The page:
Racist scapegoating isn’t the answer

There are few things a Conservative is more adept at than stirring suspicious contempt of immigrants by employing racist scapegoats, as exemplified by a vile advertising campaign used across six London boroughs which involved a van telling illegal immigrants to either go home or face arrest. The desperate stunt designed to make the party look tough on immigration is nothing more than a distraction from poor economic performance and the terrific failures of austerity, which has desecrated hopes of growth in the foreseeable future.


Conservative ministers are scrambling to appease their hardline backers who believe that the party has softened as part of the coalition which has led this nation into the abyss, and stem a tide of Tory voters turning to Ukip because they are dissatisfied with the so-called modernisation under David Cameron’s increasingly unpopular stewardship. A growing backlash against this fascistic campaign has shown that most refuse to swallow the xenophobic rhetoric we are fed by politicians and the press on a regular basis, but the strangest part of this sordid affair is that mainstream politics has been exposed for its equal contempt of the immigrant population because they all agree that blame can be better than curing the nation’s ills.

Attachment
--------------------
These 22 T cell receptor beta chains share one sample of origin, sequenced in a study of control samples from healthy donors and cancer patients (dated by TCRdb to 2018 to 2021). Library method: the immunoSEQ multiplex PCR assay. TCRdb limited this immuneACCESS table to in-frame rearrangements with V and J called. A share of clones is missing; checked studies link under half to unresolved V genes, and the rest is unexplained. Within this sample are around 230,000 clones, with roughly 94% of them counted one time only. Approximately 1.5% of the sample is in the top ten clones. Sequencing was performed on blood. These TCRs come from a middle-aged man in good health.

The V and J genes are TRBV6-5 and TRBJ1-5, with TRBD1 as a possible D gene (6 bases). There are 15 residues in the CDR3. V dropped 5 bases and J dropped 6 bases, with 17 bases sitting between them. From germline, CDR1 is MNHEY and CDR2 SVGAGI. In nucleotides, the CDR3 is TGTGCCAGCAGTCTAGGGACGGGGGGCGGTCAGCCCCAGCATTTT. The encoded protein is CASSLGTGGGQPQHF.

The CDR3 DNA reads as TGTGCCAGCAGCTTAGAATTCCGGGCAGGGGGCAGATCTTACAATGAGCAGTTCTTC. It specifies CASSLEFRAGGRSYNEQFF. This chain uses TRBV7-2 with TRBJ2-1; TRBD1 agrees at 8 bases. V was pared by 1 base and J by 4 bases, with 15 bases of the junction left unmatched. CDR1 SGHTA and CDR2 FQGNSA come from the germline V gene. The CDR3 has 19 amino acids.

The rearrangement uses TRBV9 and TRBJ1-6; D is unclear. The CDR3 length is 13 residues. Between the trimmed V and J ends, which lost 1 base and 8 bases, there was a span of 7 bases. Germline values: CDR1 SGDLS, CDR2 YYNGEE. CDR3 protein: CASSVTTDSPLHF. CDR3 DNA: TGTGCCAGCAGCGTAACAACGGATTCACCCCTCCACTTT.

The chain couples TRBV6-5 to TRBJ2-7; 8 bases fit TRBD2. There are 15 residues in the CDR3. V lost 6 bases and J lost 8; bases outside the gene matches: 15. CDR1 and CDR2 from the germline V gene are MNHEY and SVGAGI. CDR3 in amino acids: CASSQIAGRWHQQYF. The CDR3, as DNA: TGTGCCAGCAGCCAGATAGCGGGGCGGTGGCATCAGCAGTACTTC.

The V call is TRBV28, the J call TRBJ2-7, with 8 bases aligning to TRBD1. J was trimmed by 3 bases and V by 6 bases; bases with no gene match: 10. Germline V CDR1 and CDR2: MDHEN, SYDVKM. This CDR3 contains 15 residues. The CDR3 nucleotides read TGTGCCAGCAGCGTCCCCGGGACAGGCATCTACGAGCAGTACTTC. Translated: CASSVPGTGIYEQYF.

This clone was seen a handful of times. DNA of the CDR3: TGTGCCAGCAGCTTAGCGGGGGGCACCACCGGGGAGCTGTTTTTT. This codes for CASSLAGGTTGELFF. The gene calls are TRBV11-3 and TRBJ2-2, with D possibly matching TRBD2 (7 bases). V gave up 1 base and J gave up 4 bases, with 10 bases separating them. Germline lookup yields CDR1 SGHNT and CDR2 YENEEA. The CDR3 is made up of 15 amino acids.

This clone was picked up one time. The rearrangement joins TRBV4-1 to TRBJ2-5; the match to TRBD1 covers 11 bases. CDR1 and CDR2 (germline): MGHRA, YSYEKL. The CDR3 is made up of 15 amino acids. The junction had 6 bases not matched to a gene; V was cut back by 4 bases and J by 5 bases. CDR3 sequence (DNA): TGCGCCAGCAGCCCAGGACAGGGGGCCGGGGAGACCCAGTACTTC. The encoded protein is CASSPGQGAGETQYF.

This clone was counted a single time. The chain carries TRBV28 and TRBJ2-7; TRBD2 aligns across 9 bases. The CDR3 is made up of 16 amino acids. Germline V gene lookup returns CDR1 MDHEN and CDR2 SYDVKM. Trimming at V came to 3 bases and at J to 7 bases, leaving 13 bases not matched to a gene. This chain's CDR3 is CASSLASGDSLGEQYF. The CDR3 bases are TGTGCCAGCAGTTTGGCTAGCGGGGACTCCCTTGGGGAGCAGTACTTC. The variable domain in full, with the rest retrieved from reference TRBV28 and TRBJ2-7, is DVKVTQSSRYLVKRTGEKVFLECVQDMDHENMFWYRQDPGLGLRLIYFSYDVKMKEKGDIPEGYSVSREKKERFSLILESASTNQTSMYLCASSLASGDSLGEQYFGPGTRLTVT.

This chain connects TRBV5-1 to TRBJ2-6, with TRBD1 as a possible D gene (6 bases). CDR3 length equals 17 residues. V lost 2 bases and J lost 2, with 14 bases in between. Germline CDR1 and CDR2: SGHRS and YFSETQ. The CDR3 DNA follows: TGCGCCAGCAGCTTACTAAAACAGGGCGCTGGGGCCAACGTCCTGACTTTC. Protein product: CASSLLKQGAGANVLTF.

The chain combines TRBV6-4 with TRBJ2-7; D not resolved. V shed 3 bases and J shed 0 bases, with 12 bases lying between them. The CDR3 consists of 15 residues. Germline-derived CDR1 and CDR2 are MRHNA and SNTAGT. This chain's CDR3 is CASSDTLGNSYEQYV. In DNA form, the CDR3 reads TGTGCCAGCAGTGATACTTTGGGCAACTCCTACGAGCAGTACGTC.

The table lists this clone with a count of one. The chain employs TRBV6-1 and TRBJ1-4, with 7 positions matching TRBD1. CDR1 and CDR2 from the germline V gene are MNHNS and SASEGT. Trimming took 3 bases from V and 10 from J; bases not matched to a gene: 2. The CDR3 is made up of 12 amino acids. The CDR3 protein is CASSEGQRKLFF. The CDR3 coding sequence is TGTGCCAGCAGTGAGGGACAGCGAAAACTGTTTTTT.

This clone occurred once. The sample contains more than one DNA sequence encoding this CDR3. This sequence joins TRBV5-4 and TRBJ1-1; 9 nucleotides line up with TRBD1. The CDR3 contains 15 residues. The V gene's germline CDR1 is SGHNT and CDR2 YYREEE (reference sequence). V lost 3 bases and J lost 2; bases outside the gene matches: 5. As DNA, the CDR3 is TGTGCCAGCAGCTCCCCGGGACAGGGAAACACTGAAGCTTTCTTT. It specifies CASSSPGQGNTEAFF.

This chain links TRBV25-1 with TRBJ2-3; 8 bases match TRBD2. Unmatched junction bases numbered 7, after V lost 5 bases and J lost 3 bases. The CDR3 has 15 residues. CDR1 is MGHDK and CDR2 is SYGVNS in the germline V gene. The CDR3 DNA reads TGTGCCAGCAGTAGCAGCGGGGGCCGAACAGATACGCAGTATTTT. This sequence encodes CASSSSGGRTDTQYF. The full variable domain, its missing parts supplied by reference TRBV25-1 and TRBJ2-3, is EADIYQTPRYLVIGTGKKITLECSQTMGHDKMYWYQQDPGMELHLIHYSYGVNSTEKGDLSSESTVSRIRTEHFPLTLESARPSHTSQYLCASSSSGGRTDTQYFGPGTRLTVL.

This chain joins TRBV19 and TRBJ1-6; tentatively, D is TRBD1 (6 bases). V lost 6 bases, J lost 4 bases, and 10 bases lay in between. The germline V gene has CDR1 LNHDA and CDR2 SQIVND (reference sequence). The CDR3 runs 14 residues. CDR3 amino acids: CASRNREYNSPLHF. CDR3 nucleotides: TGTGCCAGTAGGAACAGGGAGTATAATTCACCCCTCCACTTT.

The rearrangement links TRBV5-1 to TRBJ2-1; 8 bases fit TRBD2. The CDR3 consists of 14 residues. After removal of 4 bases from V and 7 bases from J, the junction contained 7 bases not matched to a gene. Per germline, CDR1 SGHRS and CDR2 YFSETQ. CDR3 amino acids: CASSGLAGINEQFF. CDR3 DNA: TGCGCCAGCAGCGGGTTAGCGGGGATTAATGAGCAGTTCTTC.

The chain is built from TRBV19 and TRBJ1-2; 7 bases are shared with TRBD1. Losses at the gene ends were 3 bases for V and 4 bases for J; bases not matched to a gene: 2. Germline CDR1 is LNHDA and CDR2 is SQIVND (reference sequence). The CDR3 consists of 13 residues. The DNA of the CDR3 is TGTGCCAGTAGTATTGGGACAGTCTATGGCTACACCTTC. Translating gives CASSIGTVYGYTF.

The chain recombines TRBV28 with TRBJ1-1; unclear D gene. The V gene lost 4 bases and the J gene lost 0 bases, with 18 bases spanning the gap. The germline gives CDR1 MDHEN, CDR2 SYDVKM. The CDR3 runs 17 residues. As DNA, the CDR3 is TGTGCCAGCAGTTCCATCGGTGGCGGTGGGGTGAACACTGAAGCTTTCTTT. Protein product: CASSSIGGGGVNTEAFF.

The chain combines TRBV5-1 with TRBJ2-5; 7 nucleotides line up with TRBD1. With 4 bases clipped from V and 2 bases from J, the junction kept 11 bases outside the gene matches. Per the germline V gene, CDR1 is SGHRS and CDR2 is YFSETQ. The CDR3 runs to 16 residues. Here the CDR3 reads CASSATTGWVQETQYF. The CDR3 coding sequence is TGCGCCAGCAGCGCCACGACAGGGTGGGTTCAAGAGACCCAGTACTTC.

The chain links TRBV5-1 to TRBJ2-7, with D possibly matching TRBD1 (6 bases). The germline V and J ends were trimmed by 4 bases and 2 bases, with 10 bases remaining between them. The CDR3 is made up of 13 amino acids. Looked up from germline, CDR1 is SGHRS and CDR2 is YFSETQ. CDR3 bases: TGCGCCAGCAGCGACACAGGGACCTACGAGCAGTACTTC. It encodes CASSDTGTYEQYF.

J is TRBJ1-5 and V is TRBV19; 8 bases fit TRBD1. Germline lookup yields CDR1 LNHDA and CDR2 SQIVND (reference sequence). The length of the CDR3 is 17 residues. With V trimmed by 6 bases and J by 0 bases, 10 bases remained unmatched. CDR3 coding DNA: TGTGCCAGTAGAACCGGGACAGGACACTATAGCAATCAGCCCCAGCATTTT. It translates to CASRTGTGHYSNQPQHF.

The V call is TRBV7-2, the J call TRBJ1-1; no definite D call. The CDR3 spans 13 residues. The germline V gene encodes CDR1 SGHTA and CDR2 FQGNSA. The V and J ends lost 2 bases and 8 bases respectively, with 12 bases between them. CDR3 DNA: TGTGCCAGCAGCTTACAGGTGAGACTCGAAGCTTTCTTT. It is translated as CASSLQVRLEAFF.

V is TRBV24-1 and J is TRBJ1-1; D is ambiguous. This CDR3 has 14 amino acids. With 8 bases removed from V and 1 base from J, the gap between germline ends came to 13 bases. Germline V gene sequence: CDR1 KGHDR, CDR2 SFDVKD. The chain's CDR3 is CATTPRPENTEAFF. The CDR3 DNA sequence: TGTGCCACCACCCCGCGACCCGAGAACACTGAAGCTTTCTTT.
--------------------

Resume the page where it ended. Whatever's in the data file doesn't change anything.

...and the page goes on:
Labour hastily denounced the van but Ed Miliband said that his party will get tough on immigration and borrowed a popular reactionary phrase by publicly attacking ‘benefit tourism’ in attempts to emulate right-wing rhetoric and win populist votes. There has always been a consensus among the elite to divide and rule ordinary people so we cannot fight back against the naked class war they are waging to please the wealthy few. The working poor are encouraged to deride benefit claimants, pernicious myths about public sector pensions in the tabloids seek to separate workers, much like the racist scapegoating that poisons our democratic system. There is only one way towards emancipation from the shackles of oppression which hold us back from social progress – we must build resistance to the vice of an illiberal political brand and organise to create a party which is totally unafraid to represent the common people.

Daniel Pitt

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